What I’m Reading

Man, getting back to fiction reviews isn’t easy. So let’s try a fluffy post to get the writing juices flowing.

I am firmly on the “one book at a time” camp. And yet. There had been four books that I wanted to read next and I truly could not decide which one beckoned most seductively.

One of the defining traits of a perfectionist is a “should, should, should” mentality: I should have done more work today. I should be doing something productive. I should focus my attention to one book only since reading multiple books has never worked in the past.

Well, literary polyamory may have never worked for me in the past, but I am working on my perfectionism. So screw rigidity! Here are the four books that lured me away from book monogamy:

  1. Social Media is Bullshit by B.J. Mendelson

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In my efforts to learn more about marketing, especially social media strategies for modern marketing, I browsed the business shelves of NYC’s The Strand Bookstore. I ended up with two books from that section: The New Rules of Marketing and PR and Social Media is Bullshit.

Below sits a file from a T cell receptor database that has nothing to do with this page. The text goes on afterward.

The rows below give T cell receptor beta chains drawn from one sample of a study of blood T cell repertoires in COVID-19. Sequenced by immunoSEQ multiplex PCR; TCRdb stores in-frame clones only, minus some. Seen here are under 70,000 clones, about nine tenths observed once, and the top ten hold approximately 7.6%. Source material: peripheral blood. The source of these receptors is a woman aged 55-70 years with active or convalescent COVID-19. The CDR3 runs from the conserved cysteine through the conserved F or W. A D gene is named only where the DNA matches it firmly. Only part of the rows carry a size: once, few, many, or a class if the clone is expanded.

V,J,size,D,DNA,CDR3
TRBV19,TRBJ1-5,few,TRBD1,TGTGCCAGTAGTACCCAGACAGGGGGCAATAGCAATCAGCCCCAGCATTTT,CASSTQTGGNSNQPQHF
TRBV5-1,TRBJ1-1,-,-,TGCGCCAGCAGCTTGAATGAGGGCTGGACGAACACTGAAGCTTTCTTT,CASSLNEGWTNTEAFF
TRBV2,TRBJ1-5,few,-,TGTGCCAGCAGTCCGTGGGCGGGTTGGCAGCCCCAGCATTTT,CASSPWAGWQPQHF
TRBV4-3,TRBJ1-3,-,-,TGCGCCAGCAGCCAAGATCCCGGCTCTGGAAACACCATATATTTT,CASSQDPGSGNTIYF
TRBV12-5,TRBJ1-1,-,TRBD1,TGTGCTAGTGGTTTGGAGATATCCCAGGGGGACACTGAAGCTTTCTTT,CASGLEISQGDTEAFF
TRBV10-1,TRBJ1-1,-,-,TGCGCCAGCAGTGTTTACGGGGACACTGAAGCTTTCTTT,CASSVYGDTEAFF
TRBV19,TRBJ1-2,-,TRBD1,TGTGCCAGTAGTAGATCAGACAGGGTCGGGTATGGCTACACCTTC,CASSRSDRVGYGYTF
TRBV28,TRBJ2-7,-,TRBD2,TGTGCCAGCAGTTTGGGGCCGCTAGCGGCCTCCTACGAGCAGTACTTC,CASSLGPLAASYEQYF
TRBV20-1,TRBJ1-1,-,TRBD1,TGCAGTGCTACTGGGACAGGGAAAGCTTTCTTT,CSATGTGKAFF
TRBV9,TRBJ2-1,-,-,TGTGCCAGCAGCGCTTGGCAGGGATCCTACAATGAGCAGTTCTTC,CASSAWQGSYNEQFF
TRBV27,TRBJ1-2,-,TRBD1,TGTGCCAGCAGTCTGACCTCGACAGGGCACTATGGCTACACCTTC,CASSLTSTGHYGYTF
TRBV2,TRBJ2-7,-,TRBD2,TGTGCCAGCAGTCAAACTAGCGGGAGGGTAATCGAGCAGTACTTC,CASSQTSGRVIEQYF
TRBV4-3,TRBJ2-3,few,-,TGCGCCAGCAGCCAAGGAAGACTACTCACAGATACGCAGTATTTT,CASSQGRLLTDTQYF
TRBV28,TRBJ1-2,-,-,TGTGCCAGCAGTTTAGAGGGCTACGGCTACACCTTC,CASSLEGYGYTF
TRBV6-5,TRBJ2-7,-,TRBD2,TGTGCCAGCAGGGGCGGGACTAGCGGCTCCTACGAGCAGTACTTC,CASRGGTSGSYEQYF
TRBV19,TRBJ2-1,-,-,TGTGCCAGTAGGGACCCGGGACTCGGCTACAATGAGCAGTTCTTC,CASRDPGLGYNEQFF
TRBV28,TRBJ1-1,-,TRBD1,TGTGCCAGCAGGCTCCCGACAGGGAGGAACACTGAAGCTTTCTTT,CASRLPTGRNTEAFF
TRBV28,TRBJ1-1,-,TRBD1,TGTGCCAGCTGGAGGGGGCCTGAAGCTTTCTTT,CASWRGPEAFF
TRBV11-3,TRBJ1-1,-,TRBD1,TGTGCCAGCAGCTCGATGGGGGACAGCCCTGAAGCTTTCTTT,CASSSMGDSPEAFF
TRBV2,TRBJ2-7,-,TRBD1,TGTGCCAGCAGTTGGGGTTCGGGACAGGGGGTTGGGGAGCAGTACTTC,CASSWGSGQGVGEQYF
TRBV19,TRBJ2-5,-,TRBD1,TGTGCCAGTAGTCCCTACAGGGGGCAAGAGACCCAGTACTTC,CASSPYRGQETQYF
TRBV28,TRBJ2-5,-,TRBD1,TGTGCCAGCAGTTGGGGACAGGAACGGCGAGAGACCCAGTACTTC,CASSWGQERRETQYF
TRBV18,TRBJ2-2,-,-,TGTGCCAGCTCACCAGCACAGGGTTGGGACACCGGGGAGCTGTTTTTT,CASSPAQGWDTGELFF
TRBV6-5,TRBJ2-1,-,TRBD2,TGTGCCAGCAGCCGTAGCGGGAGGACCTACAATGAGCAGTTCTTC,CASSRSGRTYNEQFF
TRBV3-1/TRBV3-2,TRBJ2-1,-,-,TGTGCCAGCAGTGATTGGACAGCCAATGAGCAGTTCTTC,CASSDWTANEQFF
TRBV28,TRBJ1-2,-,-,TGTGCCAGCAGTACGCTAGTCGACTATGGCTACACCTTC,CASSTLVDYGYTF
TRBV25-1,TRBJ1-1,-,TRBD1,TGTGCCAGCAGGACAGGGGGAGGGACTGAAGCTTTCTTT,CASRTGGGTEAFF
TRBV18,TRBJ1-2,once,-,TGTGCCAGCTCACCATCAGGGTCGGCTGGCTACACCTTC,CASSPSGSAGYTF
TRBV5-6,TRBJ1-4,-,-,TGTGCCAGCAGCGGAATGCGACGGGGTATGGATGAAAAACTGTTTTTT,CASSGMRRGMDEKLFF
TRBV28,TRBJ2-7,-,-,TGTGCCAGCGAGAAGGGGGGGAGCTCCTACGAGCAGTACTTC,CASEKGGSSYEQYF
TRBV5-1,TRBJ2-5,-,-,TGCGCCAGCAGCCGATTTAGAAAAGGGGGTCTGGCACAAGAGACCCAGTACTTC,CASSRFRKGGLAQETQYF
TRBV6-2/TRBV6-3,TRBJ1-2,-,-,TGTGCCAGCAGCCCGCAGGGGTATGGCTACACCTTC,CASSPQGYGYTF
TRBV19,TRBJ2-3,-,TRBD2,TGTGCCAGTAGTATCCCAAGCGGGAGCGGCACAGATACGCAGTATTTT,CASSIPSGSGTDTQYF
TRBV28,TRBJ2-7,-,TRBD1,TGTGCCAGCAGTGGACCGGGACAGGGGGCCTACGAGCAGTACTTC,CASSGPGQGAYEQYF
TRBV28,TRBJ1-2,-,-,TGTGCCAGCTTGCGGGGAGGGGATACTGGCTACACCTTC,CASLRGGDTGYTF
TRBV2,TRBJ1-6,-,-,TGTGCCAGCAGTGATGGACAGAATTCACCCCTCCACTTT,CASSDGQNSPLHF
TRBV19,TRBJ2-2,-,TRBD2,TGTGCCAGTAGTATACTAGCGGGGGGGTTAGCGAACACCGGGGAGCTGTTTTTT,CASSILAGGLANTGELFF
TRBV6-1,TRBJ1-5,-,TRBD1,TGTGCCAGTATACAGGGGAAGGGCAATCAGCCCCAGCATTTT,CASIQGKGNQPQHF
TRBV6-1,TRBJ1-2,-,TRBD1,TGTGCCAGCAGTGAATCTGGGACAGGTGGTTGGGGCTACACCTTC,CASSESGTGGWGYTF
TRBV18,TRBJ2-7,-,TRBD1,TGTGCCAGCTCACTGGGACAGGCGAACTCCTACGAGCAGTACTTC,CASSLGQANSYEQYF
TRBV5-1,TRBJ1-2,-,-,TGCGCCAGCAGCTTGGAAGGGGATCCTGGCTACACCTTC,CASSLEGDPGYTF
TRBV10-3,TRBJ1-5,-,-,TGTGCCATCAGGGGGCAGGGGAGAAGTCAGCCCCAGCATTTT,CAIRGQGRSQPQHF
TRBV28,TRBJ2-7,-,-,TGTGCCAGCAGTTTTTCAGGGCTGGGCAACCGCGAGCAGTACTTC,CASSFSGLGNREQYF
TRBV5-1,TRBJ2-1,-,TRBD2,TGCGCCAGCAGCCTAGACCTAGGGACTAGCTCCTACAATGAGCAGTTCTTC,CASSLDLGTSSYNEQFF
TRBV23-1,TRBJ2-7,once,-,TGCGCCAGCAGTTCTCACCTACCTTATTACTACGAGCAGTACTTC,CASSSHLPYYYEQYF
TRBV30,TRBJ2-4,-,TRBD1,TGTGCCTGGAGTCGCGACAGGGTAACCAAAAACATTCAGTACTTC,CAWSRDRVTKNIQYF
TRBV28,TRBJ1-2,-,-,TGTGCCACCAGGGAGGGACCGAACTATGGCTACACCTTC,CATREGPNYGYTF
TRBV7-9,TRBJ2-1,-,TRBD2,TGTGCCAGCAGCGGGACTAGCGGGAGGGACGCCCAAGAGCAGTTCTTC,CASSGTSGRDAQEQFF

I was excited to read Social Media is Bullshit, because I read a few pages of it at the Strand and found it gripping – plus, I think a contrarian viewpoint would be a refreshing antidote against the breathless thinking that social media is the answer to all your business ills.

Unfortunately, it’s not a very good book so far. I’m not finished, but I’m more than halfway through and I dislike the author’s dour and overly cynical tone. His analogies don’t always make sense and some of the math is wrong. I do hope those issues were caused by human error rather than an insidious attempt to get readers to agree with his arguments. The book wasn’t well-edited as well, I spotted grammatical mistakes here and there.

  1. Kubah by Ahmad Tohari

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Tohari wrote my very favorite Indonesian novel, the venerable Ronggeng Dukuh Paruk (English translation: The Dancer), and I love his prose in general (see here), so it’s no surprise that I’m enjoying Kubah (roughly translated as Dome) very much. In fact, Kubah gets the second-most reading time after Social Media is Bullshit.